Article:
The idea of the Sneaky beaver is to help prevent a runaway winner.  When a sneaky beaver is played one player is attacked.  The person playing the Sneaky beaver will remove three cubes from one dam section of the player being attacked.  Those cubes are then given to other players and placed on three separate dam sections.  This helped with the runaway leader problem.

So I had solved two major problems with the game through one revision.  But was it any fun?  Just the other night at our board game night the person who had never enjoyed Dam It mentioned that it was never any fun until these two beavers were added.  That was music to my ears.  So I had converted the hater.  And I was now confident enough to send this game off to a publisher.

Rejection

Yep… the game was rejected.  You can read about that in last week’s post: Lessons Learned From Rejection. However, I received some excellent feedback on how to improve the game.  The two pieces of feedback I found most helpful were:

  1. Use the cubes for more than just visual notation of the current state of your dam. For example, be able to spend cubes for a special action.
  2. Mitigate the luck of the draw aspect by having several cards face up to draw from, a la Ticket to Ride.

Both of these will increase the options for your turn, and give a player more to think about.  Good stuff!

In Hindsight…

One of the things that I thought was really important was the art of the prototype.  I should mention that this was before I followed a ton of great people on Twitter, who know what they’re talking about.  I thought that the art had to be really good.  I didn’t want thin paper cards with minimal art and sketches and notes.  I wanted a product that looked complete.  I thought this was important for the publisher.  Why did I think that?  Well, it seems like an obvious thing because it’s the idea of making a good “first impression.”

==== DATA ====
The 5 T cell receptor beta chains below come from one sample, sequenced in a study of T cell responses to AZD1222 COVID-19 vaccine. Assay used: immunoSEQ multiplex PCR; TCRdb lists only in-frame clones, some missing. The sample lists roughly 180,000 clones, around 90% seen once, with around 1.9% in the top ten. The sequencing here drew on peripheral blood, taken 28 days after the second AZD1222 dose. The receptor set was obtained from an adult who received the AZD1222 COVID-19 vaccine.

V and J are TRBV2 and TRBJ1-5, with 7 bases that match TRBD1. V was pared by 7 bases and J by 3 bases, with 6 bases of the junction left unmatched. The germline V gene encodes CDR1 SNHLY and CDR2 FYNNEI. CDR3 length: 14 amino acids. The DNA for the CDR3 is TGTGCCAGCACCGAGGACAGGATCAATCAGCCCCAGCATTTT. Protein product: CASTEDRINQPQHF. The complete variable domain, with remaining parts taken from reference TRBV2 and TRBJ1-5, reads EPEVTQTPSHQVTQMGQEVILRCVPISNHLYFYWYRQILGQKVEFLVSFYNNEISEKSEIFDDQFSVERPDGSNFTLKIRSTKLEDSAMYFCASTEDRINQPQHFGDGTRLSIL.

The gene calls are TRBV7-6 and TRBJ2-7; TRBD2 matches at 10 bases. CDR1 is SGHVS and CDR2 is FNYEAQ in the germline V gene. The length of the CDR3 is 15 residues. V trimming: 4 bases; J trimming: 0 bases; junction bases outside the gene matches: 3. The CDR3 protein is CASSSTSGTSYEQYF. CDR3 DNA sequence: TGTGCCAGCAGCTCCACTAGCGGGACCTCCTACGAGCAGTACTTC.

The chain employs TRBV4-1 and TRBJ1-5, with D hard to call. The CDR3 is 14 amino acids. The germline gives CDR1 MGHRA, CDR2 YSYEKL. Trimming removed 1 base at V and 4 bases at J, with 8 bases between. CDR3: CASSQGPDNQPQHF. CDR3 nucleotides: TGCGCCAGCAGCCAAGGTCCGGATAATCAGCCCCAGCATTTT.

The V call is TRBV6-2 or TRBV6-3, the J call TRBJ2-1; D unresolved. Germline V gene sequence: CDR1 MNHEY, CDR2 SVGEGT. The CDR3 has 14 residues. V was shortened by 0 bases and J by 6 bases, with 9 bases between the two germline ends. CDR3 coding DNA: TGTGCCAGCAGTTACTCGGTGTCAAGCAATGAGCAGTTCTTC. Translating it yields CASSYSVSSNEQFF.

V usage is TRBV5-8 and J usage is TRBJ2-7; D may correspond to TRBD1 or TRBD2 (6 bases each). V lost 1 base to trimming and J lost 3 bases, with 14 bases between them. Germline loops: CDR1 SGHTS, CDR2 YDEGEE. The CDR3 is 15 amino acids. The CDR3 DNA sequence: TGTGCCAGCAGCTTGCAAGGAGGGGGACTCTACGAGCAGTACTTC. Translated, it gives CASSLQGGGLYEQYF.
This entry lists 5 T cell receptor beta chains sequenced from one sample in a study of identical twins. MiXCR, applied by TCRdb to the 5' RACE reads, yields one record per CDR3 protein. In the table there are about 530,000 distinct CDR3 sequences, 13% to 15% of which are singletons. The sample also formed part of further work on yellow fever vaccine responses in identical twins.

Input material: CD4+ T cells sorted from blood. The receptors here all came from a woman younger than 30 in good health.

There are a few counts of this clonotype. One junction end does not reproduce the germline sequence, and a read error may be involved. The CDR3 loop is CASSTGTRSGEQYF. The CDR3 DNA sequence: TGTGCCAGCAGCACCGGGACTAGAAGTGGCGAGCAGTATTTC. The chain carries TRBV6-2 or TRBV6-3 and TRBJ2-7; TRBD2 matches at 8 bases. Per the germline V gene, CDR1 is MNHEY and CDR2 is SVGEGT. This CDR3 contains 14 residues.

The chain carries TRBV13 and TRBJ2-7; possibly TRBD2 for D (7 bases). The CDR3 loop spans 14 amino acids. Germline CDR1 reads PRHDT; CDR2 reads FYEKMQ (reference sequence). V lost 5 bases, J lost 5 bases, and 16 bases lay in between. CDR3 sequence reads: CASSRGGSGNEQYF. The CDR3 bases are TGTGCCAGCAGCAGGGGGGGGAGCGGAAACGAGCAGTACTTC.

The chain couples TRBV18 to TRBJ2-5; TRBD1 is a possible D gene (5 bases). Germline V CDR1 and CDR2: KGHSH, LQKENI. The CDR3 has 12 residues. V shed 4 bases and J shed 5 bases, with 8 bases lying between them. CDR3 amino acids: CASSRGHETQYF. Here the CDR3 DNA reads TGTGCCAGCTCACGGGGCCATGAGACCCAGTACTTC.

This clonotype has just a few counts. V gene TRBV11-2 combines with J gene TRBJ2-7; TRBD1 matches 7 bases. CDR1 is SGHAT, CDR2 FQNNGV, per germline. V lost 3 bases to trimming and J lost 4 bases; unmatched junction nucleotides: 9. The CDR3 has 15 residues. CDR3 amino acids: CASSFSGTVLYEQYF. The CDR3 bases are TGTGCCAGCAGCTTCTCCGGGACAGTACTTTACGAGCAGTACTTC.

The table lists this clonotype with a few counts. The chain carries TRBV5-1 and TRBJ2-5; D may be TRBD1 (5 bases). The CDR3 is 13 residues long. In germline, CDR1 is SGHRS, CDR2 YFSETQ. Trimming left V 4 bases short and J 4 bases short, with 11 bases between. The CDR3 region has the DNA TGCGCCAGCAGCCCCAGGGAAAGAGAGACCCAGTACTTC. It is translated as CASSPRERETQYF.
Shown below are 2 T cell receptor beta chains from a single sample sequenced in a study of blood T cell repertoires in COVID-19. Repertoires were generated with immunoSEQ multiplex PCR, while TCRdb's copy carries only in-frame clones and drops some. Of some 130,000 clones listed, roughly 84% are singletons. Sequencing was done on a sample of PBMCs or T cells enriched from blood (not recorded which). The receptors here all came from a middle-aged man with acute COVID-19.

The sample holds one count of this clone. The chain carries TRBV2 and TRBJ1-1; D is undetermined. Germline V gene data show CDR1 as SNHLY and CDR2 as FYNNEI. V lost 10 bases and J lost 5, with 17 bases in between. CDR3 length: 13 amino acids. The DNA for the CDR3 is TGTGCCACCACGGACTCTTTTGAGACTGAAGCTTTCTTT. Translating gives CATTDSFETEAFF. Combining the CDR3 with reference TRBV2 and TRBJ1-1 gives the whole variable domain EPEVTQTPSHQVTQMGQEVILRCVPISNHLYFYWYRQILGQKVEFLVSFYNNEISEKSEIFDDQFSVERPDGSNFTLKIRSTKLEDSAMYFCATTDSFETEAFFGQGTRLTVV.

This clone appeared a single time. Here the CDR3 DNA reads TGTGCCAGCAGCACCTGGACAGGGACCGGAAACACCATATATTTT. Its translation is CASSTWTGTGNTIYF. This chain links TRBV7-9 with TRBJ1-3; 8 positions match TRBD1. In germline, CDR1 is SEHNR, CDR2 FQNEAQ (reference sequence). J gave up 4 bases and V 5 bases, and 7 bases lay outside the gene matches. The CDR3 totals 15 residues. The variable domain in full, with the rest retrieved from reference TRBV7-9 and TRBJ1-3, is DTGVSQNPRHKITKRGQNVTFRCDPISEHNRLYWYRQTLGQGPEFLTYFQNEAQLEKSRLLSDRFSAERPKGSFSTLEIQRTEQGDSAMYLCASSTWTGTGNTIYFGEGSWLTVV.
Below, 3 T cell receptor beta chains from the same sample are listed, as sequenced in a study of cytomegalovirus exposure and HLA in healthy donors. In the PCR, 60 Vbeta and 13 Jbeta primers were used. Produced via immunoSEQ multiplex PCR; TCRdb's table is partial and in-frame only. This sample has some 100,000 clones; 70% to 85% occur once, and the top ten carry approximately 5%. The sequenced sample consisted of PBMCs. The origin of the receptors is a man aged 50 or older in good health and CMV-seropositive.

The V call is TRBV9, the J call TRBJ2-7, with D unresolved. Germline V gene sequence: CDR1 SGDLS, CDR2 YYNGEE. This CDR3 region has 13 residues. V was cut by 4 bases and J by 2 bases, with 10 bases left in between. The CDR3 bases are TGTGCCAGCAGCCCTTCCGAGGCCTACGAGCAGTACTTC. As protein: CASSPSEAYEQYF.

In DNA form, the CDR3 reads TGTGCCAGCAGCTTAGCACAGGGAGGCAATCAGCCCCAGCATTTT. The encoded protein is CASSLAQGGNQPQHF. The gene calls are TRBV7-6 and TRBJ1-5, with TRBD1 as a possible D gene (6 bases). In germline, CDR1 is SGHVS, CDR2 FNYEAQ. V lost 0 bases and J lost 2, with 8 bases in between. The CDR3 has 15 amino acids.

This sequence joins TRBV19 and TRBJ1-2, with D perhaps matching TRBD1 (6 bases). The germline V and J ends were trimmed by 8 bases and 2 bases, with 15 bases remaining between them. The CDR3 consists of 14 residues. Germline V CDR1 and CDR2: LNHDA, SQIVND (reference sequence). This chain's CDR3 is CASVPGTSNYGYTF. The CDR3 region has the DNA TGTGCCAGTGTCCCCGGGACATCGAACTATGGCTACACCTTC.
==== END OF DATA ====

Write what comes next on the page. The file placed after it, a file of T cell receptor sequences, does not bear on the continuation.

This was a problem for me as a designer because I spent way too much time working on the art (in The Gimp) when I could have been play testing or designing other games.  While I enjoyed working on the art, it just wasn’t important.  What if the publisher chose to publish the game, but also chose to re-theme it?  Then all that time would have been potentially wasted unless.

Another thing that I would have done differently is to send the game off for blind play-testing.  One great program for this is Grant Rodiek’s Prototype Penpal Program.  I think blind play-testing is critical so that you can test not only the game, but also the clarity of the rules, from people who are not biased towards you.  I plan on utilizing the Prototype Penpal Program after attending Protospiel-Milwaukee in March.

In hindsight there are plenty of things to change about the process I went through with Dam It.  I’ve learned tons but only because I made the mistakes that I made.  Sometimes it’s better to learn by doing, even if the doing is filled with mistakes.

What’s in Store for Dam It?

Scoville - come play it at Protospiel-Milwaukee!

Scoville – come play it at Protospiel-Milwaukee!

I will not currently pursue this game any longer.  It is an appropriate time to shelve the project.  I am currently heavily testing and revising my game, Scoville, so that it will be ready for demonstration and play-testing at Protospiel-Milwaukee in early March.  Since Scoville has more potential than Dam It it means the beavers will have to take a back seat.  I also have other game designs that I feel are more intriguing than Dam It that are not quite at the prototype phase yet.

If I were to pursue major revisions for Dam It I would start with play-testing the face up draw cards.  That seems an obvious improvement to the game.  I would also brainstorm the potential other uses for the cubes.  I have added the face up draw to the rules, which should hopefully be up on BGG in the near future.  If you want a copy of the rules, just let me know on Twitter.

Dam It has been a fun first game to work through the whole process of invent – prototype – play test – submit. I learned a ton and had a lot of fun.  I think Scoville has definitely benefited from my experiences with Dam It!  Want to find out?  Come try it at Protospiel-Milwaukee!